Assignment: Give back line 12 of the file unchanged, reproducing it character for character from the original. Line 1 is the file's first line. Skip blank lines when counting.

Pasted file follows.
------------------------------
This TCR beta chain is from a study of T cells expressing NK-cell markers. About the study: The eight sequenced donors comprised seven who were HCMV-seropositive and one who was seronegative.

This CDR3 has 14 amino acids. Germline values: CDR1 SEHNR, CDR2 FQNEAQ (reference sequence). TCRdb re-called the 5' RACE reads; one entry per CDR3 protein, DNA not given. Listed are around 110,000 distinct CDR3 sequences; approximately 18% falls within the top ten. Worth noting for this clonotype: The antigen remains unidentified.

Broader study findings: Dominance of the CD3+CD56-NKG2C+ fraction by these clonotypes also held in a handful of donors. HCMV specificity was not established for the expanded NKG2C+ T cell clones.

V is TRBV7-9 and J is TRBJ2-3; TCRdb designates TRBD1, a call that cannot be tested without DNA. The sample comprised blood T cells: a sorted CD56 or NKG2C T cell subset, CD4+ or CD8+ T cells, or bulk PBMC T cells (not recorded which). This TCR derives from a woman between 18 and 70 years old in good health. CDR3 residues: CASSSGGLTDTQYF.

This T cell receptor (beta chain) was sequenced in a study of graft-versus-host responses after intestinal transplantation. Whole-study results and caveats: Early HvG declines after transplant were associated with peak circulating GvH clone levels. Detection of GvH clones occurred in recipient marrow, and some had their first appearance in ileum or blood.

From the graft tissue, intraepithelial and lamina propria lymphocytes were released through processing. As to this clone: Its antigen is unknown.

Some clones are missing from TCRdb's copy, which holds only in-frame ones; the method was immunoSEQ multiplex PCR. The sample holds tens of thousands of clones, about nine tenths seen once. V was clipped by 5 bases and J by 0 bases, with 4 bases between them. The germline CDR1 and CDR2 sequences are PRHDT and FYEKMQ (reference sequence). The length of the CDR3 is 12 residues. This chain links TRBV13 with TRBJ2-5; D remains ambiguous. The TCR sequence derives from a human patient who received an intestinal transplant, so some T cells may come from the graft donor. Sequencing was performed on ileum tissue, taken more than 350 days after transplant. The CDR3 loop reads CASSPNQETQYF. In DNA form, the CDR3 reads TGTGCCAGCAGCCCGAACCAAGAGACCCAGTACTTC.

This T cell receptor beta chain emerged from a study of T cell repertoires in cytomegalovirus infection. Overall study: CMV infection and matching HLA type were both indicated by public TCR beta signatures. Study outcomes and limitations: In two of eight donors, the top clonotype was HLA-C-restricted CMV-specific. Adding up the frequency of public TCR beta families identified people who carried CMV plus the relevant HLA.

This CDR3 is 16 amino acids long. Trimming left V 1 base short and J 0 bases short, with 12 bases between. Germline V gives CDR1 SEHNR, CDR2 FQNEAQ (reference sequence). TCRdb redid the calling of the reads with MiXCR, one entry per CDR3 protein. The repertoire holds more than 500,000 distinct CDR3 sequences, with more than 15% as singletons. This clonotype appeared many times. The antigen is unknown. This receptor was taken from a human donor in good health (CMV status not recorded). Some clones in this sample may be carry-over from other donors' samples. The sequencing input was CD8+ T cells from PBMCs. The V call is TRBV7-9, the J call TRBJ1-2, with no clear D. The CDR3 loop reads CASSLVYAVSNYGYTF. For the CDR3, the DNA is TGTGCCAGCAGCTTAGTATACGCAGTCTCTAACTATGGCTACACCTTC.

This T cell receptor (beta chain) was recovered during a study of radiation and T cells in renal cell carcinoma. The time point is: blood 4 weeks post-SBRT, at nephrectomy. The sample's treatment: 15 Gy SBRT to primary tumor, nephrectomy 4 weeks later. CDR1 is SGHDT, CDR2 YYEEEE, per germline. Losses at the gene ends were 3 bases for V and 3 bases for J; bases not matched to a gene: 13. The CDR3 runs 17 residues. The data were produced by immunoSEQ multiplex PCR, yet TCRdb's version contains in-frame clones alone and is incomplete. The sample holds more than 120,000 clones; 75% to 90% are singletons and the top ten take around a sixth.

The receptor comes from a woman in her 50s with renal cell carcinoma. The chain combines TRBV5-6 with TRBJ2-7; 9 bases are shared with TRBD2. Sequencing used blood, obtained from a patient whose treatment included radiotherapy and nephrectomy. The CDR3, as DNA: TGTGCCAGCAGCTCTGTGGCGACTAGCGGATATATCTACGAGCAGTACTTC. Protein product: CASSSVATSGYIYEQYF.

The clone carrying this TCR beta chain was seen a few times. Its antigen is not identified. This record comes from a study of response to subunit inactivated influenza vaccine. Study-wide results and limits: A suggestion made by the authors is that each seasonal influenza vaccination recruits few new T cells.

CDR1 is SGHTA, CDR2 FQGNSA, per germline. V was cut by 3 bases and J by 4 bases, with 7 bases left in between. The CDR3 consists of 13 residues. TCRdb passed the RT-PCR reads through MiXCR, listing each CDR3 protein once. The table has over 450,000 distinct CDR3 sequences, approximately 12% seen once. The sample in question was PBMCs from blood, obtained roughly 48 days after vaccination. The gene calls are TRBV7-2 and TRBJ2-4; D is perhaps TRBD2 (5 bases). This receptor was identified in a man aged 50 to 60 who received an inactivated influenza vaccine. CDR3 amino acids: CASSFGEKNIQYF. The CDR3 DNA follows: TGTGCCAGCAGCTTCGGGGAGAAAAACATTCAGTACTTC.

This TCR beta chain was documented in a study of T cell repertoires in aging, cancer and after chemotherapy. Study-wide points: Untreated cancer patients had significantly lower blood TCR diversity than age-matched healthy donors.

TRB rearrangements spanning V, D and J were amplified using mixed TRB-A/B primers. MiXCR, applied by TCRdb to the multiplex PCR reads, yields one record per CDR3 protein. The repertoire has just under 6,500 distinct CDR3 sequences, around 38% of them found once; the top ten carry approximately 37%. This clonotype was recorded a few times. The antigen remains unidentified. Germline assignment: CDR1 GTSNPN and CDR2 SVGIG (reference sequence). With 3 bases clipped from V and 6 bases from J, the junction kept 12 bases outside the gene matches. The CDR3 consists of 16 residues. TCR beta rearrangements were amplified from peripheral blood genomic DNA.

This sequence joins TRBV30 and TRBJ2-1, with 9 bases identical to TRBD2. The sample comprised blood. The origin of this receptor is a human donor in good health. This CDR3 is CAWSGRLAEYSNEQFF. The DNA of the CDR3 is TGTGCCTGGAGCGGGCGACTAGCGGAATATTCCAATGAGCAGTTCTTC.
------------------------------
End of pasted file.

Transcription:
The clone carrying this TCR beta chain was seen a few times. Its antigen is not identified. This record comes from a study of response to subunit inactivated influenza vaccine. Study-wide results and limits: A suggestion made by the authors is that each seasonal influenza vaccination recruits few new T cells.